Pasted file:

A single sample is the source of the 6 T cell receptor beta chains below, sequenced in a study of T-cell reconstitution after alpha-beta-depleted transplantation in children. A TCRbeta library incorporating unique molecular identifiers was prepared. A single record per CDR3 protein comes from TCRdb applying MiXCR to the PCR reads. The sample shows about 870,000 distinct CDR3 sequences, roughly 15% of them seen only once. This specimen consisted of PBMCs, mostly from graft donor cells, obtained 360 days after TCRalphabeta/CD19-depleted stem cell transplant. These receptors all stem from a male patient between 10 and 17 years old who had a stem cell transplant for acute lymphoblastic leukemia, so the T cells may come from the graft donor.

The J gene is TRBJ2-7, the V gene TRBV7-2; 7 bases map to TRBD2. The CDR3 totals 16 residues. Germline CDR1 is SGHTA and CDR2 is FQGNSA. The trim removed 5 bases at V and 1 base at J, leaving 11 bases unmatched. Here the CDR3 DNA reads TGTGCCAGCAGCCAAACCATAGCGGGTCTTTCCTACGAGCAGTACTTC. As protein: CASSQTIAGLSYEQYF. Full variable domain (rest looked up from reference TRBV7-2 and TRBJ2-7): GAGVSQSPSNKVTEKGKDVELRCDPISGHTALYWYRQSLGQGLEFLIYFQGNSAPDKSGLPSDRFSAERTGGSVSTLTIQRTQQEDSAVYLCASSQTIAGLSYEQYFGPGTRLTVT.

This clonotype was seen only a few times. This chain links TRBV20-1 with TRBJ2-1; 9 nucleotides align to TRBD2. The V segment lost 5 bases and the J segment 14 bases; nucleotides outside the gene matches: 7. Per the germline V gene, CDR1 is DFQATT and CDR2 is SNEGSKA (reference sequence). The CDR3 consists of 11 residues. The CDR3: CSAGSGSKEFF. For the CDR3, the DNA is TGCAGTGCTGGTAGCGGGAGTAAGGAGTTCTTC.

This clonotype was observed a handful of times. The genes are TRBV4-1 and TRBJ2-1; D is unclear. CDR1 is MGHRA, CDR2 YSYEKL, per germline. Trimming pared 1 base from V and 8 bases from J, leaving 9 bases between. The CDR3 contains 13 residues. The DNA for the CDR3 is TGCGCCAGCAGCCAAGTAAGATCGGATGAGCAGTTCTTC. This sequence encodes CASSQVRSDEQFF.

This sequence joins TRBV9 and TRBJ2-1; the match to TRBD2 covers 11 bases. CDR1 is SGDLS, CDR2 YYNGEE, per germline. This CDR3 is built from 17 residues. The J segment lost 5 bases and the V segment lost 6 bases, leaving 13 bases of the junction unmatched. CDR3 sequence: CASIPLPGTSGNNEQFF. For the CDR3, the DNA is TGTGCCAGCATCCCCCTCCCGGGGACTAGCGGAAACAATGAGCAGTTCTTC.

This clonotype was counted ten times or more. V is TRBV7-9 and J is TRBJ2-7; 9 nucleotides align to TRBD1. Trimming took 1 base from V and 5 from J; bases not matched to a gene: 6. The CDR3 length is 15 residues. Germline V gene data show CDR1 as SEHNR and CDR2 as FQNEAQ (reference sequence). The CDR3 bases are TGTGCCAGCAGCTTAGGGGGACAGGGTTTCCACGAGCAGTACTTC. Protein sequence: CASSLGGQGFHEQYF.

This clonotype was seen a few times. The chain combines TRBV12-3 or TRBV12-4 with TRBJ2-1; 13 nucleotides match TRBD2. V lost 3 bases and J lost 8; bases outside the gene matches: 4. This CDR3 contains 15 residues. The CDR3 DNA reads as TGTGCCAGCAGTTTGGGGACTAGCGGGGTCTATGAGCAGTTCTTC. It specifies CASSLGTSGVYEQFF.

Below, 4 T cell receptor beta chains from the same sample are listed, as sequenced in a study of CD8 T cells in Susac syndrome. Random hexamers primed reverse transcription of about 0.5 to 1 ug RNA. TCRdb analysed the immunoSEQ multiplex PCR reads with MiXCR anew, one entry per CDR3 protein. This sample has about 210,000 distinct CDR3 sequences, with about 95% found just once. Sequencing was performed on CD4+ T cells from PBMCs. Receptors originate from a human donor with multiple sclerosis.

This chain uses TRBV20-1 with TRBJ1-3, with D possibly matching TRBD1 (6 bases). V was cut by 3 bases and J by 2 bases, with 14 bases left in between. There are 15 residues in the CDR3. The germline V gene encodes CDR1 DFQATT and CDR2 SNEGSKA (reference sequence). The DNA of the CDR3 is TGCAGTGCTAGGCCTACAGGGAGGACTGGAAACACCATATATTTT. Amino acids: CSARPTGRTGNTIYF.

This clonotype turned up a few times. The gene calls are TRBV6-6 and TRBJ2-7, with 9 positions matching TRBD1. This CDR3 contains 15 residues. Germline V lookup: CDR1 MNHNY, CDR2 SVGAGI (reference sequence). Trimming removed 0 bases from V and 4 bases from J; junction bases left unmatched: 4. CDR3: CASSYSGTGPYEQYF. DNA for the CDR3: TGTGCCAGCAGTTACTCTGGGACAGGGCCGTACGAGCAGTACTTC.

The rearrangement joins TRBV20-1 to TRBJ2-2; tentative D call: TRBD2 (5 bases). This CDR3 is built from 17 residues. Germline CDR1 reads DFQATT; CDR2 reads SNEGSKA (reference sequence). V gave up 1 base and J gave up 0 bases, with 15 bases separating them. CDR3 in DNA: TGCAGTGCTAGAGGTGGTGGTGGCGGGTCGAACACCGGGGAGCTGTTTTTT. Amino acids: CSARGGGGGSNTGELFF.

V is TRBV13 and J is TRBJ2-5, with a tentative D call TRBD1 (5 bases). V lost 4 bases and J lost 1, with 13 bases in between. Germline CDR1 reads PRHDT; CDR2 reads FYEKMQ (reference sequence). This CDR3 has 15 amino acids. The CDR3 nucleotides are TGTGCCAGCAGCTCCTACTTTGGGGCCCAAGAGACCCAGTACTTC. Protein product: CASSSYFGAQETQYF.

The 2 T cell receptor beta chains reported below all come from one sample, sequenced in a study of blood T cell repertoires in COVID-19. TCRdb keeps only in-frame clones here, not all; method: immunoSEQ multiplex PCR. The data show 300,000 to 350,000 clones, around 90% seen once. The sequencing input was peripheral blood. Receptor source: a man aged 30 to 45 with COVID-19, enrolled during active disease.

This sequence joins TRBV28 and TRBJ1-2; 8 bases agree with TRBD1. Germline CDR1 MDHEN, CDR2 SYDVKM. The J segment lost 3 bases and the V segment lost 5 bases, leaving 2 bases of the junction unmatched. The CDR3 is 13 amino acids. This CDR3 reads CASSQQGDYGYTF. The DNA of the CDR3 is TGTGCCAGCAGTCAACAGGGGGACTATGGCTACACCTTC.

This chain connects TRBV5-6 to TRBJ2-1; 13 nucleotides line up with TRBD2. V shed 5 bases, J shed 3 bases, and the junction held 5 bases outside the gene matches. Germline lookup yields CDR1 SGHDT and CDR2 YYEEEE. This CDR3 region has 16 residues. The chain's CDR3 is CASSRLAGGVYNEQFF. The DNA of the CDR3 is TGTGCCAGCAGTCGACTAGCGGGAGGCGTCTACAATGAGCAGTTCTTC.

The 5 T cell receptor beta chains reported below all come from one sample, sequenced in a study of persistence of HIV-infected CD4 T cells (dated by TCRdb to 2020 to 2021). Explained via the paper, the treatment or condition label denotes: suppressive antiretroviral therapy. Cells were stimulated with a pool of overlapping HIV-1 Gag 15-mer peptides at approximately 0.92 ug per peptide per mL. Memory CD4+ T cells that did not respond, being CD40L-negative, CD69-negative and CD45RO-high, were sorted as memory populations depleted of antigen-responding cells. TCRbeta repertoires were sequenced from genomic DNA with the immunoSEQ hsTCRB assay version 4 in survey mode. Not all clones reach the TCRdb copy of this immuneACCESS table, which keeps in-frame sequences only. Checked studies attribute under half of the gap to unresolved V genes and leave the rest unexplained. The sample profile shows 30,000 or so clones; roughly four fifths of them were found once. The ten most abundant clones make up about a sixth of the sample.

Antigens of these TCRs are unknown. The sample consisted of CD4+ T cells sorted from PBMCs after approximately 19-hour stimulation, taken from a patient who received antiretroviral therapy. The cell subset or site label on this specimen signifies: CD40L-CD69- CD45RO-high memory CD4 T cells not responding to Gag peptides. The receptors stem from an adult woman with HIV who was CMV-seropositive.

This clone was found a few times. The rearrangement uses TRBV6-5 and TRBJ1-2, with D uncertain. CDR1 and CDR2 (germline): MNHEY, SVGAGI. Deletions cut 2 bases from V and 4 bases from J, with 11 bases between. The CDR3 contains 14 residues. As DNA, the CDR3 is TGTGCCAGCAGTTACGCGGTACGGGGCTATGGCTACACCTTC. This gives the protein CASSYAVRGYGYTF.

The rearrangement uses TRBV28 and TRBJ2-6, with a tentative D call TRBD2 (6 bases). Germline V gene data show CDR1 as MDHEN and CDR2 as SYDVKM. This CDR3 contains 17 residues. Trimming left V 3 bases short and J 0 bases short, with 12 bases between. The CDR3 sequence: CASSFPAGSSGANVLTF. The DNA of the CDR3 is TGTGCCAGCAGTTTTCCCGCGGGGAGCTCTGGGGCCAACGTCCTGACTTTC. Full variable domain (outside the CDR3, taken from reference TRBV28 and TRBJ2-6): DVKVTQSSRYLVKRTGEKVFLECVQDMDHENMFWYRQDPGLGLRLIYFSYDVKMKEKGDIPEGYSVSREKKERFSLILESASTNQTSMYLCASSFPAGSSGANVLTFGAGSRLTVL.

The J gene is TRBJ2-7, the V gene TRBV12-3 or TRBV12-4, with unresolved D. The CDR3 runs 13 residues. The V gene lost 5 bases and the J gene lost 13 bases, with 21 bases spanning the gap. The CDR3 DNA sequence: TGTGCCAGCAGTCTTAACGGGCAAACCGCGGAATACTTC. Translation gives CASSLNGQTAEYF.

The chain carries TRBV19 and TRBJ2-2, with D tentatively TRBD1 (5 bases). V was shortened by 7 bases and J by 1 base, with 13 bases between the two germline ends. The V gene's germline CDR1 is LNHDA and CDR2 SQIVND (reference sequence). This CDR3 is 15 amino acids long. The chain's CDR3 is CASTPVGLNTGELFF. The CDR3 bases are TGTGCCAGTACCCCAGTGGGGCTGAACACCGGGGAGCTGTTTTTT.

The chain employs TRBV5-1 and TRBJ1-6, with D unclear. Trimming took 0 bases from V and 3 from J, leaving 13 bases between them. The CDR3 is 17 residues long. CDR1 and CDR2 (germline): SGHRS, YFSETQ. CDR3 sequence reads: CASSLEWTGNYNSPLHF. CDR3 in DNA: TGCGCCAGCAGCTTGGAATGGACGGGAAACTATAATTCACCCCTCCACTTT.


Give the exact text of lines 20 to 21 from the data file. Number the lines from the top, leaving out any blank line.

The J gene is TRBJ2-7, the V gene TRBV12-3 or TRBV12-4, with unresolved D. The CDR3 runs 13 residues. The V gene lost 5 bases and the J gene lost 13 bases, with 21 bases spanning the gap. The CDR3 DNA sequence: TGTGCCAGCAGTCTTAACGGGCAAACCGCGGAATACTTC. Translation gives CASSLNGQTAEYF.

The chain carries TRBV19 and TRBJ2-2, with D tentatively TRBD1 (5 bases). V was shortened by 7 bases and J by 1 base, with 13 bases between the two germline ends. The V gene's germline CDR1 is LNHDA and CDR2 SQIVND (reference sequence). This CDR3 is 15 amino acids long. The chain's CDR3 is CASTPVGLNTGELFF. The CDR3 bases are TGTGCCAGTACCCCAGTGGGGCTGAACACCGGGGAGCTGTTTTTT.